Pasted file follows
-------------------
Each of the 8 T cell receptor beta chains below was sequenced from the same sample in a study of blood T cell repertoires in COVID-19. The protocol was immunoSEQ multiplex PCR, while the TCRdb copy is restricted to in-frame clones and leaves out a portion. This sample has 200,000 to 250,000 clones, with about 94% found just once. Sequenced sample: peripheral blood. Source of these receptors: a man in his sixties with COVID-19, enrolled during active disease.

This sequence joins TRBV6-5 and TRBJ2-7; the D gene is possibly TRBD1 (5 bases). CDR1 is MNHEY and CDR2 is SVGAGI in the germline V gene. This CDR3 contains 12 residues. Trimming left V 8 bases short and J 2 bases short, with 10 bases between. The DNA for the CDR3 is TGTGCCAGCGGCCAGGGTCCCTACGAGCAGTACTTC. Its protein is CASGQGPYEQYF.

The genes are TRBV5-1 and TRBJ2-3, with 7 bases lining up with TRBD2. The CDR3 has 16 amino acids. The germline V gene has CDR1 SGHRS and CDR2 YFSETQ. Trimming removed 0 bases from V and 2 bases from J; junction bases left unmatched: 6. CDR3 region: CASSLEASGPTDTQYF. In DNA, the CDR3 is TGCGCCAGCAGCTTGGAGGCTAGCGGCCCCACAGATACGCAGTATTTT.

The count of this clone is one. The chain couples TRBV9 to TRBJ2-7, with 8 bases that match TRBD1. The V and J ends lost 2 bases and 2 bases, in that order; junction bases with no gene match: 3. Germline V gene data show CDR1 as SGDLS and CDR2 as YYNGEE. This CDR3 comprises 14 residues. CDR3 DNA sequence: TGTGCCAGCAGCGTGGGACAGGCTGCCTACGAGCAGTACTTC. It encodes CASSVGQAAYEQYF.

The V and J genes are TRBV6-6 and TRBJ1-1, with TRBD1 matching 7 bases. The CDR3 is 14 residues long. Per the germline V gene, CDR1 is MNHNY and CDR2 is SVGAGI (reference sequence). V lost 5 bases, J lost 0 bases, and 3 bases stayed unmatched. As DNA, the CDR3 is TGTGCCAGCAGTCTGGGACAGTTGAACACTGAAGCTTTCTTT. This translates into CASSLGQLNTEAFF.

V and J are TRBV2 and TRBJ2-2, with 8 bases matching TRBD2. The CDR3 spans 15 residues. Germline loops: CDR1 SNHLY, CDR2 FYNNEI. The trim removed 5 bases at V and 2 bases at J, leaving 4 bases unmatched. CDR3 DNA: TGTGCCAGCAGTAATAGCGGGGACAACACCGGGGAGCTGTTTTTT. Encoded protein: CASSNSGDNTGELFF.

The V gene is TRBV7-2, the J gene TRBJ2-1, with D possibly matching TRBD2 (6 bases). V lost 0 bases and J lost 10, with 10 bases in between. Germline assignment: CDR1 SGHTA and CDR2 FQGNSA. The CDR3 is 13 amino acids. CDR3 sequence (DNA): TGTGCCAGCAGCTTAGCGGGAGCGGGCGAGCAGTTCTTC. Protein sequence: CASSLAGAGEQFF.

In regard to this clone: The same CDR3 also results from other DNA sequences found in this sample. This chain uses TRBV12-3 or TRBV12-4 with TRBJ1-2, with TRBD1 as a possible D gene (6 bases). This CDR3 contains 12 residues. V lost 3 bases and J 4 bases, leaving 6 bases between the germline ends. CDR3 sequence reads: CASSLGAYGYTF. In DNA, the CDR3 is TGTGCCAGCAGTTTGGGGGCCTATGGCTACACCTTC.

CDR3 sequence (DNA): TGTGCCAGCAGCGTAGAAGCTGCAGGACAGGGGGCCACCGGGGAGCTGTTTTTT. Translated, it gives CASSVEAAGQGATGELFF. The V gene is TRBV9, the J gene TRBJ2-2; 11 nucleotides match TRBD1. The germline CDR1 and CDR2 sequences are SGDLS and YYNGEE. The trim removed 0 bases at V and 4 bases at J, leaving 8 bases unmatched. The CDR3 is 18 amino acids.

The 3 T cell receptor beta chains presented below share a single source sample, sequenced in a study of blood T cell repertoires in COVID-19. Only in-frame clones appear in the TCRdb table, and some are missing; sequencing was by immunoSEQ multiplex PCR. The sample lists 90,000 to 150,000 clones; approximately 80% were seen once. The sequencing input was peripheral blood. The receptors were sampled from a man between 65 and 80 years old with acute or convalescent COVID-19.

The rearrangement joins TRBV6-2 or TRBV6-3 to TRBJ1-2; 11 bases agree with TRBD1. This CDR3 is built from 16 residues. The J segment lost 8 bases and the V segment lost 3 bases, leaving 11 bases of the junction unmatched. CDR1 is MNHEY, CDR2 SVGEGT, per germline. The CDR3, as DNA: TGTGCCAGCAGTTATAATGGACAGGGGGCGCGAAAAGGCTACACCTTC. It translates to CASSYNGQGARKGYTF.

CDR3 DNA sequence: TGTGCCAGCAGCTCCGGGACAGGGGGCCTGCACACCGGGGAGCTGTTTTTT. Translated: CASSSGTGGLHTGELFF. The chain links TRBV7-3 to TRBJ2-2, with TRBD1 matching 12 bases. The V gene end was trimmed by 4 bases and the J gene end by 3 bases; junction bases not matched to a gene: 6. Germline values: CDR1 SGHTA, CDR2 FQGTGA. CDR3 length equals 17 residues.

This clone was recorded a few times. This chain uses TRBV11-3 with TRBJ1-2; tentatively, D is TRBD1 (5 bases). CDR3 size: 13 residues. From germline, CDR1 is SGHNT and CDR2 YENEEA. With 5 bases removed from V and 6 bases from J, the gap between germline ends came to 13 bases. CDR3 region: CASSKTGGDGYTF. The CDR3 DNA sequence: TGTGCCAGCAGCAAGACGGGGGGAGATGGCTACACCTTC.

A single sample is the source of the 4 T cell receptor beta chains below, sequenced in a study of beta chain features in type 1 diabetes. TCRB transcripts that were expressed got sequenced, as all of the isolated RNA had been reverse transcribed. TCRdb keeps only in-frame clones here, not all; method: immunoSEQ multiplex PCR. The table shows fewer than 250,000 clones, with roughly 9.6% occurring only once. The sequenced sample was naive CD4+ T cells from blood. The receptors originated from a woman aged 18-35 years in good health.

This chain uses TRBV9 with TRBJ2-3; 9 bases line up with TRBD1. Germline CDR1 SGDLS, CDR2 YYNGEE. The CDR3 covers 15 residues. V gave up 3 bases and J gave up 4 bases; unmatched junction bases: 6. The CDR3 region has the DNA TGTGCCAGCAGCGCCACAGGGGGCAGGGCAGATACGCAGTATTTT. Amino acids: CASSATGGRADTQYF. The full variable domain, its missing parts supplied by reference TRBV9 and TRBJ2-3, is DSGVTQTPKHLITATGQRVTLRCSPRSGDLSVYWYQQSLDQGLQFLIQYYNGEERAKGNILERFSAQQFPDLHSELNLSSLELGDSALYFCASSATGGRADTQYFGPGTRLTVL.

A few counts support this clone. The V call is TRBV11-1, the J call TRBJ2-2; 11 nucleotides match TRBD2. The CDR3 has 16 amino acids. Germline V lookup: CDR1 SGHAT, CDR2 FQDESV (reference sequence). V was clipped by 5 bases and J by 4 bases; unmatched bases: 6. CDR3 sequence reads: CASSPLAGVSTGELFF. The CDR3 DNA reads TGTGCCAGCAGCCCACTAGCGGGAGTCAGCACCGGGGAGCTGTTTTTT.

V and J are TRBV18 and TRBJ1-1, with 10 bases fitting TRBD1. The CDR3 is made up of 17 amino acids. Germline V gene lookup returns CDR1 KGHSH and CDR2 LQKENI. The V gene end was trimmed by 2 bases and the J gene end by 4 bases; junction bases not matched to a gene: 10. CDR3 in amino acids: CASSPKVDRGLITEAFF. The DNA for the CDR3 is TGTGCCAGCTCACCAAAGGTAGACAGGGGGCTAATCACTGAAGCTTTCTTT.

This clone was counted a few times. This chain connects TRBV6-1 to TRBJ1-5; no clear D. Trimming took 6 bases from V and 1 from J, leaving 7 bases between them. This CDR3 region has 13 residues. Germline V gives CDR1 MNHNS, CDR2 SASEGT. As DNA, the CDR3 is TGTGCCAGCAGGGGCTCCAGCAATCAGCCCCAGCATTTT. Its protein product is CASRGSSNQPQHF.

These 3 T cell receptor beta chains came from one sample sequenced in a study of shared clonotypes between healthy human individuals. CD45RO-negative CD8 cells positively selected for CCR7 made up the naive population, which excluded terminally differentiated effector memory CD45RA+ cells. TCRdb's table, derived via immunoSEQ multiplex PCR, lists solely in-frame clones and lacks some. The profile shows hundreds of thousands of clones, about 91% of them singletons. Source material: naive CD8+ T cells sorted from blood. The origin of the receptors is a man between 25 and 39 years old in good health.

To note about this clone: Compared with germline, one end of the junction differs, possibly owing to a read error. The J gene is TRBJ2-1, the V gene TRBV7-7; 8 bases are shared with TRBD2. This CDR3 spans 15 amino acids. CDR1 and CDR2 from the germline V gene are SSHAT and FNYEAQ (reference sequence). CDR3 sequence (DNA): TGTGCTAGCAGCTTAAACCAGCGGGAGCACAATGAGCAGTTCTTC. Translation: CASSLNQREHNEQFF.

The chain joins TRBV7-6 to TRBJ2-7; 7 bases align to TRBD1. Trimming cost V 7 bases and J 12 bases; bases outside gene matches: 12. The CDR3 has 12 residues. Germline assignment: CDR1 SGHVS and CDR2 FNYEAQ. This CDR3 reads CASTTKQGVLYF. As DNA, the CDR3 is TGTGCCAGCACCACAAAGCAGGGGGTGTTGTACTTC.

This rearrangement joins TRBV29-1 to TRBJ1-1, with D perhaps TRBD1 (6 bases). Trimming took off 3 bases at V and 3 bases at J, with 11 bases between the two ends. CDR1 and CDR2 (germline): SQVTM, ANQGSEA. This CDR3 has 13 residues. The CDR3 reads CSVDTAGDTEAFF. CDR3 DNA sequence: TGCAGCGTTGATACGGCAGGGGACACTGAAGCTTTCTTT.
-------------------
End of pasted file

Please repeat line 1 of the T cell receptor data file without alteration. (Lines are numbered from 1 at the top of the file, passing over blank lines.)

Each of the 8 T cell receptor beta chains below was sequenced from the same sample in a study of blood T cell repertoires in COVID-19. The protocol was immunoSEQ multiplex PCR, while the TCRdb copy is restricted to in-frame clones and leaves out a portion. This sample has 200,000 to 250,000 clones, with about 94% found just once. Sequenced sample: peripheral blood. Source of these receptors: a man in his sixties with COVID-19, enrolled during active disease.